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“Poetry begins as a lump in the throat . . . a homesickness, a lovesickness.” –Robert Frost
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“Poetry seduces you and entices you into being a searcher for the Mystery yourself. It creates the heart leap, the gasp of breath, inspiring you to go further and deeper; you want to fill in the blanks for yourself.” –Richard Rohr
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“To see a world in a grain of sand, and heaven in a wild flower.”
–William Blake


Gratitude List:
1. Golden mornings
2. How the light shines through
3. October
4. The table is Wide
5. Open hearts and arms

May we walk in Beauty!

Poetry is the Lifeblood of Rebellion

“The most radical thing any of us can do at this time is to be fully present to what is happening in the world.” -Joanna Macy
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“All I’m saying is,
Refuse to act like nothing is happening.” —Natasha Alvarez
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“If you hear the dogs, keep going. If you see the torches in the woods, keep going. If there’s shouting after you, keep going. Don’t ever stop. Keep going. If you want a taste of freedom, keep going.” –Harriet Tubman
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“Honesty is grounded in humility and indeed in humiliation, and in admitting exactly where we are powerless. Honesty is not found in revealing the truth, but in understanding how deeply afraid of it we are.” –David Whyte
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“Poetry is the lifeblood of rebellion, revolution, and the raising of consciousness.” –Alice Walker
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“Autumn is a second spring, when every leaf is a flower.” –Albert Camus
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RESPONSIBILITY
by Grace Paley
It is the responsibility of society to let the poet be a poet
It is the responsibility of the poet to be a woman
It is the responsibility of the poet to stand on street corners
giving out poems and beautifully written leaflets
also leaflets they can hardly bear to look at
because of the screaming rhetoric
It is the responsibility of the poet to be lazy
to hang out and
prophesy
It is the responsibility of the poet to not pay war taxes
It is the responsibility of the poet to go in and out of ivory
towers and two-room apartments on Avenue C
and buckwheat fields and army camps
It is the responsibility of the male poet to be a woman
It is the responsibility of the female poet to be a woman
It is the poet’s responsibility to speak truth to power as the
Quakers say
It is the poet’s responsibility to learn the truth from the
powerless
It is the responsibility of the poet to say many times: there is no
freedom without justice and this means economic
justice and love justice
It is the responsibility of the poet to sing this in all the original
and traditional tunes of singing and telling poems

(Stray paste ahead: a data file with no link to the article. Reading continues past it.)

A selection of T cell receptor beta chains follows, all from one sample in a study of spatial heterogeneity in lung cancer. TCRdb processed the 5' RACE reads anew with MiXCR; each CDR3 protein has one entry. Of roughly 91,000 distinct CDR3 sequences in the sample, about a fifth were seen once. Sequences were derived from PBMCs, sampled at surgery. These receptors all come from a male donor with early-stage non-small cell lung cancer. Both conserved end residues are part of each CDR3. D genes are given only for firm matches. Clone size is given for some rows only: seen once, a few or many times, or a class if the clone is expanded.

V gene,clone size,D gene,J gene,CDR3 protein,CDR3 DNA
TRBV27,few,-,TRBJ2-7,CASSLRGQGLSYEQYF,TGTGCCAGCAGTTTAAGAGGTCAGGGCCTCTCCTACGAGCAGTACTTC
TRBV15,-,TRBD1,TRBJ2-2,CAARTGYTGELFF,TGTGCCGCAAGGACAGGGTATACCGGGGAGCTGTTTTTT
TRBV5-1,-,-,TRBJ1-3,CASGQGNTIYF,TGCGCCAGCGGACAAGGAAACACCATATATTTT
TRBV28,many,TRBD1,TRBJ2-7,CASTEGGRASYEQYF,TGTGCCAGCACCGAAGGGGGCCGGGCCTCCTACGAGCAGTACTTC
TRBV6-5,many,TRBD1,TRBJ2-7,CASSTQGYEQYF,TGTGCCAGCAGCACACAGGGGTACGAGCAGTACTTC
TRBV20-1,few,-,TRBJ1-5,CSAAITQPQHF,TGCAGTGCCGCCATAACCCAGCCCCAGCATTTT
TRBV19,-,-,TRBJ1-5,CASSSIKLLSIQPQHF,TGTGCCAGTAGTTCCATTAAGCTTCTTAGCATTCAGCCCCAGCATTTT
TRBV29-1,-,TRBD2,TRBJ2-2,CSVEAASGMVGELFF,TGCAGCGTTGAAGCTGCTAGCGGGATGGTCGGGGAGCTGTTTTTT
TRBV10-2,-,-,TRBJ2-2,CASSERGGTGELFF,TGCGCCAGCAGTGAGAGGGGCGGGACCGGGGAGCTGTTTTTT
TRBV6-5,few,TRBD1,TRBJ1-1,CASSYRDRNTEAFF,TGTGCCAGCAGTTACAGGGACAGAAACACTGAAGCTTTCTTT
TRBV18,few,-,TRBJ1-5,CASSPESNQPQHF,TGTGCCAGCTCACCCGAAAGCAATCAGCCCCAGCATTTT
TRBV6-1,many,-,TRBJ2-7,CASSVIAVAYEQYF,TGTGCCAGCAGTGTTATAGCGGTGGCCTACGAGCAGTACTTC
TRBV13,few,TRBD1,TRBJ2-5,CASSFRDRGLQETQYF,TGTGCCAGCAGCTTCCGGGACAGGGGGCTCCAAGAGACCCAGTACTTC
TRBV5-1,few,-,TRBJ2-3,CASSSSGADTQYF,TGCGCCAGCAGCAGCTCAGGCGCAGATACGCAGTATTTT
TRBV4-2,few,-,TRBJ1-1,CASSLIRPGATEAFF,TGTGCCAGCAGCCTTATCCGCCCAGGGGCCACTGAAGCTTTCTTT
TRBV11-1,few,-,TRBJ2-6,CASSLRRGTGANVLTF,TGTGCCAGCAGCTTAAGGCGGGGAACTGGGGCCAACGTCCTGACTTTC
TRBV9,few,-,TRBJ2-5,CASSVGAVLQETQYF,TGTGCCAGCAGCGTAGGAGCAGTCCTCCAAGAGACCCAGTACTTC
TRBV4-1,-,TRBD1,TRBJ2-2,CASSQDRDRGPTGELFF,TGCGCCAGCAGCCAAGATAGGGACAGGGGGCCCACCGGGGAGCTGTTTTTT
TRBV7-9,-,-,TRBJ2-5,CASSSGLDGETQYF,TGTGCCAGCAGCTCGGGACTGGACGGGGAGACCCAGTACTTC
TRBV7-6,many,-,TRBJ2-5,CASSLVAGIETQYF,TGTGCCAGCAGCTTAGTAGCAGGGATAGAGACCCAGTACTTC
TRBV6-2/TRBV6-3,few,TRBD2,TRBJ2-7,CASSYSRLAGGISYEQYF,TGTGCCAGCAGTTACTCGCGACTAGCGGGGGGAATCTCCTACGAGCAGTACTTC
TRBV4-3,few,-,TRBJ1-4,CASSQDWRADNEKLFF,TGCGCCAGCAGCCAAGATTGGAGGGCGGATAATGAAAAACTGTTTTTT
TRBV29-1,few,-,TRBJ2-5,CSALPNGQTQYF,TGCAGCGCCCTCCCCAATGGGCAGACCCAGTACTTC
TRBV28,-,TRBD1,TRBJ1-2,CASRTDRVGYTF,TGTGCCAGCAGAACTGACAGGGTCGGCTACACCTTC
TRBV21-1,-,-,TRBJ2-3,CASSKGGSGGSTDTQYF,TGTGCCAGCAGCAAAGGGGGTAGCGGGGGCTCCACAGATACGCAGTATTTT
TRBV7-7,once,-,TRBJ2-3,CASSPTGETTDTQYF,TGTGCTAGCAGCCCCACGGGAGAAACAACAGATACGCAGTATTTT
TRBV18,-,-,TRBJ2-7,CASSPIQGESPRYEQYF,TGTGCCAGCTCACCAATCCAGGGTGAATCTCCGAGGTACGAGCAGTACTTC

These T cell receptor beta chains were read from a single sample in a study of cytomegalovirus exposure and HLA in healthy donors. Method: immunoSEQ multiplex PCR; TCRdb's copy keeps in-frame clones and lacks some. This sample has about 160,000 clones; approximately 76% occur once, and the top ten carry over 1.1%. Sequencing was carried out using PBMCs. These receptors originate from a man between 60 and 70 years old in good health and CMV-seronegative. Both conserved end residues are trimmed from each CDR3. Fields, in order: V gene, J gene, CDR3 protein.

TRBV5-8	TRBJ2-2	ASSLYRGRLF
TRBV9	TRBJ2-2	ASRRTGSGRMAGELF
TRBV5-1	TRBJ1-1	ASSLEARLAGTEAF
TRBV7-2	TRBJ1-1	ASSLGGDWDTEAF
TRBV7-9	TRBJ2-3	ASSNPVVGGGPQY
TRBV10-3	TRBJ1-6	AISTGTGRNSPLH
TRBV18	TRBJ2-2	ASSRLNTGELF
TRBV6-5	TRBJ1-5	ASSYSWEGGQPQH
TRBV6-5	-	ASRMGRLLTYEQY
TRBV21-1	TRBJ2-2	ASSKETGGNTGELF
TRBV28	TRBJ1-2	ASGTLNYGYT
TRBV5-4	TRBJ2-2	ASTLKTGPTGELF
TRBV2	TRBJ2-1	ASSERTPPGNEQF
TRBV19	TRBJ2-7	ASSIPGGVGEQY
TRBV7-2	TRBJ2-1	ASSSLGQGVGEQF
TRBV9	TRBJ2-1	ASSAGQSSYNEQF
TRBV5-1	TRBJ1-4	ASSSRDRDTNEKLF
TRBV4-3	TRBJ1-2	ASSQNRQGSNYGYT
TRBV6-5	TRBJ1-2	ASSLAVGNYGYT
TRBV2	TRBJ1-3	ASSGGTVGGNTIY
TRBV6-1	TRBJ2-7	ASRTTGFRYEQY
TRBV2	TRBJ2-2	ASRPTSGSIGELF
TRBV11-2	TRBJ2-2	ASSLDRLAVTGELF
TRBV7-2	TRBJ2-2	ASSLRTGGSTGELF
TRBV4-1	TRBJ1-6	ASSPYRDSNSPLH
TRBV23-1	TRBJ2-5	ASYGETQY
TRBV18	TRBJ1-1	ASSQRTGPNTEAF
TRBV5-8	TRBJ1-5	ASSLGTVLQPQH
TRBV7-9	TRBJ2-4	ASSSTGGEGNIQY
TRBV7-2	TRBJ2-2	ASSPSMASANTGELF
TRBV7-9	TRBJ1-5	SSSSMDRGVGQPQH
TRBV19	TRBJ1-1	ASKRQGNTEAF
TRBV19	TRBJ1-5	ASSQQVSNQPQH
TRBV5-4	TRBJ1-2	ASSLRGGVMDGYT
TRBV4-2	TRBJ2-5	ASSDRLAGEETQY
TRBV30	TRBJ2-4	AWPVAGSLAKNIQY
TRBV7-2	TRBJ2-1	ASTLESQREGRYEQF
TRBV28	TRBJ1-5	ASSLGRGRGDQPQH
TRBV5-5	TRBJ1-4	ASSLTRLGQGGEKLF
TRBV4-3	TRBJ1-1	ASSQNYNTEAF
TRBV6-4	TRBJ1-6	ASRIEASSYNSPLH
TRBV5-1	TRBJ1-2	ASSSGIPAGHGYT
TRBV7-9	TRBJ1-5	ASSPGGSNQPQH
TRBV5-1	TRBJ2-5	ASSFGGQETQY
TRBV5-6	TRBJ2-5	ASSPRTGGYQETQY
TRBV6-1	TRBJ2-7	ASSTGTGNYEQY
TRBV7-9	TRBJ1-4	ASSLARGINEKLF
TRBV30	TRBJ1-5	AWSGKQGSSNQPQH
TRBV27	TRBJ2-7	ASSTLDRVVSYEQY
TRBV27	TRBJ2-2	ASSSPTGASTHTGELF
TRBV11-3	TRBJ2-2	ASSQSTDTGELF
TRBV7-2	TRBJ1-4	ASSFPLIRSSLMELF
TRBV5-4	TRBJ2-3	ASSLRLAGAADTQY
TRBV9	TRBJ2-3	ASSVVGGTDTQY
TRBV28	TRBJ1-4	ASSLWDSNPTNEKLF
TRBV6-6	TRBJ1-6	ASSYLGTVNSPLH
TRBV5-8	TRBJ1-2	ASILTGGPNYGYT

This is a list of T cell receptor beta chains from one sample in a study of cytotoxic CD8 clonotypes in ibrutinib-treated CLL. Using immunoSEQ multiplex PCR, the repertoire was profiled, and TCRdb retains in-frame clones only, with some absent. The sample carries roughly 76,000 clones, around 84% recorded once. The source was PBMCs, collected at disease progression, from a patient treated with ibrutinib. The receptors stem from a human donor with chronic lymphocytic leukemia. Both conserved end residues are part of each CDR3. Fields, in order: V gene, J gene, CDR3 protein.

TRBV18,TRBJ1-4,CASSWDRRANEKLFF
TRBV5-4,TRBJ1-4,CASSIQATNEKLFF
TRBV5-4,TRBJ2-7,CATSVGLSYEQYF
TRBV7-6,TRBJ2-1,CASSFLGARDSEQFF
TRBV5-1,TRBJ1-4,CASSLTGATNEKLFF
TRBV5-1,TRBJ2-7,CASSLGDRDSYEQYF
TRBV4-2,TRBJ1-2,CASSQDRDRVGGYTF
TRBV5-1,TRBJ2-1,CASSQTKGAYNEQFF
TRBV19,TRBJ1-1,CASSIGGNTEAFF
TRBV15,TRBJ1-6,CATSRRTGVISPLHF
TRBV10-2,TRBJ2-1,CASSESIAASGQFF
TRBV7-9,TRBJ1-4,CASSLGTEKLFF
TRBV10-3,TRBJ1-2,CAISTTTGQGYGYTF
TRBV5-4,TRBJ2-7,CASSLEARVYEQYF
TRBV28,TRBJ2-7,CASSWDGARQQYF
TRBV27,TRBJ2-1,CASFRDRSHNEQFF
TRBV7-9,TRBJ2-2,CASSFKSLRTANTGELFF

It is the responsibility of the poet to listen to gossip and pass it
on in the way storytellers decant the story of life
There is no freedom without fear and bravery
there is no
freedom unless
earth and air and water continue and children
also continue
It is the responsibility of the poet to be a woman
to keep an eye on
this world and cry out like Cassandra, but be
listened to this time


Gratitude List:
1. Dinner with the dormies
2. My colleagues
3. Being listened to, being heard
4. This little air conditioner in the window
5. The way mist gathers in the hollow

May we walk in Beauty!

Be Softer With You

“Be softer with you.
You are a breathing thing.
A memory to someone.
A home to a life.”  ―Nayyirah Waheed
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Late Fragment

And did you get what
you wanted from this life, even so?
I did.
And what did you want?
To call myself beloved, to feel myself
beloved on the earth.  ―Raymond Carver
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Powerful words from Rob Brezsny:
“The real secret of magic is that the world is made of words,” said Terence McKenna in “Alien Dreamtime,” “and that if you know the words that the world is made of, you can make of it whatever you wish.”

Here’s my version of that hypothesis: What world you end up living in depends at least in part on your use of language.

Do you want to move and breathe amidst infertile chaos where nothing makes sense and no one really loves anyone? Then speak with unconscious carelessness, expressing yourself lazily. Constantly materialize and entertain angry thoughts in the privacy of your own imagination, beaming silent curses out into eternity.

Or would you prefer to live in a realm that’s rich with fluid epiphanies and intriguing coincidences and mysterious harmonies? Then be discerning and inventive in how you speak, primed to name the unexpected codes that are always being born right in front of your eyes. Turn your imagination into an ebullient laboratory where the somethings you create out of nothings are tinctured with the secret light you see in your dreams of invisible fire.